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This policy addresses the use of blood-derived growth factors, including recombinant platelet-derived growth factors and platelet-rich plasma (PRP), as a treatment of wounds or other conditions, including but not limited to adjunctive use in surgical procedures and treatment of diabetic ulcers, ulcers related to venous stasis, lateral epicondylitis (i.e. tennis elbow), plantar fasciitis, or Dupuytren's contracture.
A variety of growth factors have been found to play a role in wound healing, including platelet-derived growth factors (PDGF), epidermal growth factor, fibroblast growth factors, transforming growth factors, and insulin-like growth factors. Autologous platelets are a rich source of PDGF, transforming growth factors (that function as a mitogen for fibroblasts, smooth muscle cells, osteoblasts), and vascular endothelial growth factors. Recombinant PDGF has also been extensively investigated for clinical use in wound healing.
Autologous platelet concentrate suspended in plasma, also known as platelet-rich plasma (PRP), can be prepared from samples of centrifuged autologous blood. Exposure to a solution of thrombin and calcium chloride degranulates platelets, releasing the various growth factors in the polymerization of fibrin from fibrinogen, creating a platelet gel. The platelet gel can then be applied to wounds or may be used as an adjunct to surgery to promote hemostasis and accelerate healing. In the operating room setting, PRP has been investigated as an adjunct to a variety of periodontal, reconstructive, and orthopedic procedures. For example, bone morphogenetic proteins are a type of transforming growth factors, and thus PRP has been used in conjunction with bone-replacement grafting (using either autologous grafts or bovine-derived xenograft) in periodontal and maxillofacial surgeries. Alternatively, PRP may be injected directly into the tissue. PRP has also been proposed as a primary treatment of miscellaneous conditions, such as epicondylitis, plantar fasciitis, and Dupuytren contracture. Injection of PRP for tendon and ligament pain is theoretically related to prolotherapy (discussed in the Prolotherapy policy). However, prolotherapy involves injection of chemical irritants that are intended to stimulate inflammatory responses and induce release of endogenous growth factors.
Platelet-rich plasma is distinguished from fibrin glues or sealants, which have been used for many years as a surgical adjunct to promote local hemostasis at incision sites. Fibrin glue is created from platelet-poor plasma and consists primarily of fibrinogen. Commercial fibrin glues are created from pooled homologous human donors; Tisseel® (Baxter) and Hemaseel® are examples of commercially fibrin sealants. Autologus fibrin sealants can be created from platelet-poor plasma. This policy does not address the use of fibrin sealants.
A recombinant PDGF product, becaplermin gel (Regranex®, McNeil Pharmaceutical) has been approved by the U.S. Food and Drug Administration (FDA). The labeled indication is as follows: "Regranex Gel is indicated for the treatment of lower extremity diabetic neuropathic ulcers that extend into the subcutaneous tissue or beyond and have an adequate blood supply. When used as an adjunct to, and not a substitute for, good ulcer care practices including initial sharp debridement, pressure relief and infection control, Regranex Gel increases the complete healing of diabetic ulcers. The efficacy of Regranex Gel for the treatment of diabetic neuropathic ulcers that do not extend through the dermis into subcutaneous tissue or ischemic diabetic ulcers has not been evaluated." In 2008, the manufacturer added this black box warning to the labeling for Regranex, "An increased rate of mortality secondary to malignancy was observed in patients treated with 3 or more tubes of REGRANEX Gel in a post-marketing retrospective cohort study. REGRANEX Gel should only be used when the benefits can be expected to outweigh the risks. REGRANEX Gel should be used with caution in patients with known malignancy."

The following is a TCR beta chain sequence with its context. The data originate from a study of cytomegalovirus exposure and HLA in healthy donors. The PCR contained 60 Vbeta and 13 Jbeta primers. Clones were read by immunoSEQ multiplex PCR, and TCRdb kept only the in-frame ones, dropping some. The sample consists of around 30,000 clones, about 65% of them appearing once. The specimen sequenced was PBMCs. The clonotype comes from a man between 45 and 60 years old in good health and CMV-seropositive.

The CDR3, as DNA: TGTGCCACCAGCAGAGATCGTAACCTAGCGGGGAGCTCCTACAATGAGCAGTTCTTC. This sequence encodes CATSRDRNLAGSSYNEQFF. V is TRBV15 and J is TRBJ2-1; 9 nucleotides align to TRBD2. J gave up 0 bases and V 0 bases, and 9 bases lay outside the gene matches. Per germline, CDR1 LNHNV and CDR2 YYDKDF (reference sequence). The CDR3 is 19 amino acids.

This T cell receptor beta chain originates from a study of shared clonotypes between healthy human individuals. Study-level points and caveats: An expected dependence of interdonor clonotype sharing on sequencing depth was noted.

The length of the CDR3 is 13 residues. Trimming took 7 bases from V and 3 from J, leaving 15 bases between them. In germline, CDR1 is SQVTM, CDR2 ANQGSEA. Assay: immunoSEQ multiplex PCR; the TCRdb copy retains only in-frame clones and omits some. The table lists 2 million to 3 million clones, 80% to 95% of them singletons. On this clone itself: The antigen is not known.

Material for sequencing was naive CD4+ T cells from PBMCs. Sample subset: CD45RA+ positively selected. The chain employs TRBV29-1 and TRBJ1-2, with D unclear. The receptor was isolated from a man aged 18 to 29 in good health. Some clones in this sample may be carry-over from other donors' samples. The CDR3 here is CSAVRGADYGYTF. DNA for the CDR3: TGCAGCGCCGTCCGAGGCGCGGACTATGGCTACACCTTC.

Augment Bone Graft (Wright Medical) is composed of recombinant PDGF with a conductive scaffold of beta tricalcium phosphate. In August 2013, FDA rejected Wright Medical’s premarket application for use in ankle/foot arthrodesis, expressing concern that “the population enrolled was predominantly low risk and, therefore, may not have warranted the use of either autograft or Augment Bone Graft.” In October 2013, FDA agreed to hold a dispute resolution panel with Wright Medical. Augment Bone Graft is currently available outside of the U.S.
A number of commercially available centrifugation devices are used for the preparation of PRP. For example, AutoloGel™ (Cytomedix) and SafeBlood® (SafeBlood Technologies) which are two (2) related but distinct autologous blood-derived preparations that can be prepared at the bedside for immediate application. Both Autologel and SafeBlood have been specifically marketed for wound healing. Other devices may be used in the operating room setting, such as Medtronic Electromedic, Elmd-500 Autotransfusion system, the Plasma Saver device, or the Smart PreP device. The Magellan Autologous Platelet Separator System (Medtronic) includes a disposable kit designed for use with the Magellan Autologous Platelet Separator portable tabletop centrifuge. BioMet Biologics received marketing clearance through the FDA's 510(k) process for a gravitational platelet separation system (GPS®II), which uses a disposable separation tube for centrifugation and a dual cannula tip to mix the platelets and thrombin at the surgical site. Filtration or plasmapheresis may also be used to produce platelet-rich concentrates. The use of different devices and procedures can lead to variable concentration of active platelets and associated proteins, increasing variability between studies of clinical efficacy.